New Hires from DeVry take GE Healthcare Higher

New Hires from DeVry take GE Healthcare Higher

By DeVry University

The healthcare industry continues to show explosive growth: With 2012 as a baseline, it’s projected to add more than 4 million jobs through 2022—surpassing any other industry, according to the U.S. Bureau of Labor Statistics. Yet the insatiable appetite doesn’t mean top employers, such as GE Healthcare, will compromise one iota on the employees they recruit. 

“We continually strive to find the best talent to drive innovation,” says Christine Eaton, a GE Healthcare HR Manager. And one of the places they find it: “DeVry University has constantly been a source of knowledgeable and forward-thinking graduates, and that’s why we partnered with them.” 

That partnership, in fact, goes back to 2000, and has produced outstanding results on both ends of the pipeline. The company constantly recruits undergrads as interns, though things hardly stop there. 

“When we hire DeVry grads, they come with a baseline technical skill set that translates very well to our field service background—one that we can easily build on,” says Michael Reed, Director of Business Operations at GE Healthcare and based in Waukesha, Wisc. 

Another big plus of the connection is that “as technology changes, DeVry changes with it.” Reed cites information technology as an example: “Ten to 15 years ago, you didn’t have a lot of devices in a hospital that were connected to each other. Today, everything sits in a network. DeVry makes sure their curriculum is based on what’s happening in the real world.”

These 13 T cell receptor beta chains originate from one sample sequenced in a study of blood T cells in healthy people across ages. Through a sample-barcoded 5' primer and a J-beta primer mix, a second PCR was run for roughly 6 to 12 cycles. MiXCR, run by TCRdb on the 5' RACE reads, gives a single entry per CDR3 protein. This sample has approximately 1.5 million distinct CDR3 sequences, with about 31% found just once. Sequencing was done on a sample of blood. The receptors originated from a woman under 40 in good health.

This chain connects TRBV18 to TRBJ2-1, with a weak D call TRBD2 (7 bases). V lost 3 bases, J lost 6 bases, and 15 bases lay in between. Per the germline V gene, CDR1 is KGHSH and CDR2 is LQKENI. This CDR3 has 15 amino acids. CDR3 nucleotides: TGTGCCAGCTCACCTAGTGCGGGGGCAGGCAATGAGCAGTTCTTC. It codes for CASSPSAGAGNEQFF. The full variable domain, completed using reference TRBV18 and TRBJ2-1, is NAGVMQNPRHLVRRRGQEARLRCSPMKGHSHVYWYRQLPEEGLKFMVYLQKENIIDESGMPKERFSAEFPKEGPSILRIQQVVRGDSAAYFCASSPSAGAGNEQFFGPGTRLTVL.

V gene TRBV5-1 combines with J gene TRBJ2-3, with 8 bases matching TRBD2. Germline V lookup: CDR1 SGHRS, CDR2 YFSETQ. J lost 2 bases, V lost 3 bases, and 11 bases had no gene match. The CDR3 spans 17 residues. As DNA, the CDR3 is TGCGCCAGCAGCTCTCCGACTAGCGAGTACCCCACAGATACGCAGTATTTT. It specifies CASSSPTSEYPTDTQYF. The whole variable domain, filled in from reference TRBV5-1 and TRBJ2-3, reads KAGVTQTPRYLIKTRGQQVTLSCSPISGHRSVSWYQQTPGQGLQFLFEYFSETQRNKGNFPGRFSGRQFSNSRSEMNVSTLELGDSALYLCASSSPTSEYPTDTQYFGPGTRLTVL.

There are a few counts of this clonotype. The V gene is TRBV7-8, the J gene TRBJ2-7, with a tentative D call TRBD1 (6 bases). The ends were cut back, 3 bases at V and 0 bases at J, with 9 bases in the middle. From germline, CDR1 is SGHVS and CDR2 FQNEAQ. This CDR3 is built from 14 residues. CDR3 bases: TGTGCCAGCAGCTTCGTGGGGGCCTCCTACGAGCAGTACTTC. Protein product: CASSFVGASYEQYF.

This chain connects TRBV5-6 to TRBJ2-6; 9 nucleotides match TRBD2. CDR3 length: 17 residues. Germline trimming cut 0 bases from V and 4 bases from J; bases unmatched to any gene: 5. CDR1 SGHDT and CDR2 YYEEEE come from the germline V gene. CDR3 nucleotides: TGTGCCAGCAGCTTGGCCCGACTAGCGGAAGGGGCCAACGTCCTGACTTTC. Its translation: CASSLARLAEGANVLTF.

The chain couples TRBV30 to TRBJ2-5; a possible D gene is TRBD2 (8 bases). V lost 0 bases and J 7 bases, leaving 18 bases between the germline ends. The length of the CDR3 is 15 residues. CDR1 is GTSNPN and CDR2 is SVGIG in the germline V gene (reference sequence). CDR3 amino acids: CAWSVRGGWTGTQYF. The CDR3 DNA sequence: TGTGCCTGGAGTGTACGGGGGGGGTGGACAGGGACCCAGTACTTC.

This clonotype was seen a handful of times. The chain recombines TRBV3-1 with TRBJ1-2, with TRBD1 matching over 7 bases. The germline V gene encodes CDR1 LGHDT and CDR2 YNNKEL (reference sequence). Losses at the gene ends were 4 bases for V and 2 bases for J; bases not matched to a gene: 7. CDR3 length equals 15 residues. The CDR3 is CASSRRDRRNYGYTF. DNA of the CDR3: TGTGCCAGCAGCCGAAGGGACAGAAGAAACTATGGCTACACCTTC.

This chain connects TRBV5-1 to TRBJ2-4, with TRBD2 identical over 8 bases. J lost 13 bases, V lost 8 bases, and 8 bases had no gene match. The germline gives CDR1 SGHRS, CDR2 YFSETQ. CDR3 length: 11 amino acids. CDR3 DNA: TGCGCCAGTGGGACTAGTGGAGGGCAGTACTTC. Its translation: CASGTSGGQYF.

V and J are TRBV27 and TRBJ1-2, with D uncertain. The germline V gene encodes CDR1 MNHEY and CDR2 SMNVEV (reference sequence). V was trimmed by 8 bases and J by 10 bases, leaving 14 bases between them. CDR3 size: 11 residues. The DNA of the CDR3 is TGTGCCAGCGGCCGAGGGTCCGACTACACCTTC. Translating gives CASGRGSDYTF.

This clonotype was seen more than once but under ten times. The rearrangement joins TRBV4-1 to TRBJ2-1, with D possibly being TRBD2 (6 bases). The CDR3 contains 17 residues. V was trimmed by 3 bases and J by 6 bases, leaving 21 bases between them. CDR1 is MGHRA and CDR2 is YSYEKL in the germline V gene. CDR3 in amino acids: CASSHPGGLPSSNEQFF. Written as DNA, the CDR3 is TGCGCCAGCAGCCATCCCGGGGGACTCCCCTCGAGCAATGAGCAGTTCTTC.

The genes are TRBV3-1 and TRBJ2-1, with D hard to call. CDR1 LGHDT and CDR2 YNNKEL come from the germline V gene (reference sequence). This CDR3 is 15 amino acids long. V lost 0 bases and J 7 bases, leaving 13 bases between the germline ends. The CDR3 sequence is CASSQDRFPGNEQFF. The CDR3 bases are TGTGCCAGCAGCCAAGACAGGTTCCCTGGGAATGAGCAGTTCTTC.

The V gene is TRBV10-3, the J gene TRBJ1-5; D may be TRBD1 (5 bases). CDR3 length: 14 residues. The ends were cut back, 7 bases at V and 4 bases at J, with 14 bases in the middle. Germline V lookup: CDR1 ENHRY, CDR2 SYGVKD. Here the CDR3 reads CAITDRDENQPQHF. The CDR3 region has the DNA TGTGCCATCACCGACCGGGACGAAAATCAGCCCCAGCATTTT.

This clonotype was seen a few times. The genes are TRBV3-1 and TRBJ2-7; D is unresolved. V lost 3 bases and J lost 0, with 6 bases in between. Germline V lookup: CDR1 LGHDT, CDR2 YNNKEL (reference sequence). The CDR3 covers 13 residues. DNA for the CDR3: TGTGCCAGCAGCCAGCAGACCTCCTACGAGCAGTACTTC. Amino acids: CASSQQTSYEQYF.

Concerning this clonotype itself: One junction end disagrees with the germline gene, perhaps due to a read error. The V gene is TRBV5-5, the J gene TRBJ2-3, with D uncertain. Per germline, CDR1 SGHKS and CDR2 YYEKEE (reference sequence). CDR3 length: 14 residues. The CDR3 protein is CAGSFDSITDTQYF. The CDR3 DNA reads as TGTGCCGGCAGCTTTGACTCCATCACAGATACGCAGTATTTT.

Reed should know about how the school pivots with each new engineering wrinkle: He’s a 1986 DeVry graduate. He’s also witnessed the success of employees such as Jose Robles, who graduated in 2001 from the Addison campus. Today, he’s a Modality Service Engineer, and his work takes him all over the Greater Chicagoland area to make sure equipment from MRI scanners to ultrasound machines run at peak performance. 

Besides the superior engineering training, “DeVry taught me how to prioritize needs,” Robles says. “To succeed at GE Healthcare, you have to be administrative, technical and communicate well. You have to multitask a lot; we’ll handle several accounts with various needs. So learning those skills at DeVry allowed me to get to where I am now. It was a great experience—a life changing experience.” 

And from there, Robles has gone on to make a difference through his post with GE Healthcare. 

“The work as I see it is life changing, too,” he notes. “A doctor’s going to read those MRI or ultrasound images and determine what kind of choices a person will have and how to plan accordingly. We take a lot of pride in our work and in our service—to give 100 percent to help our customers help care for patients.”   ________________________________________________________________________________________

Source: Chicago Sun-Times, December 2015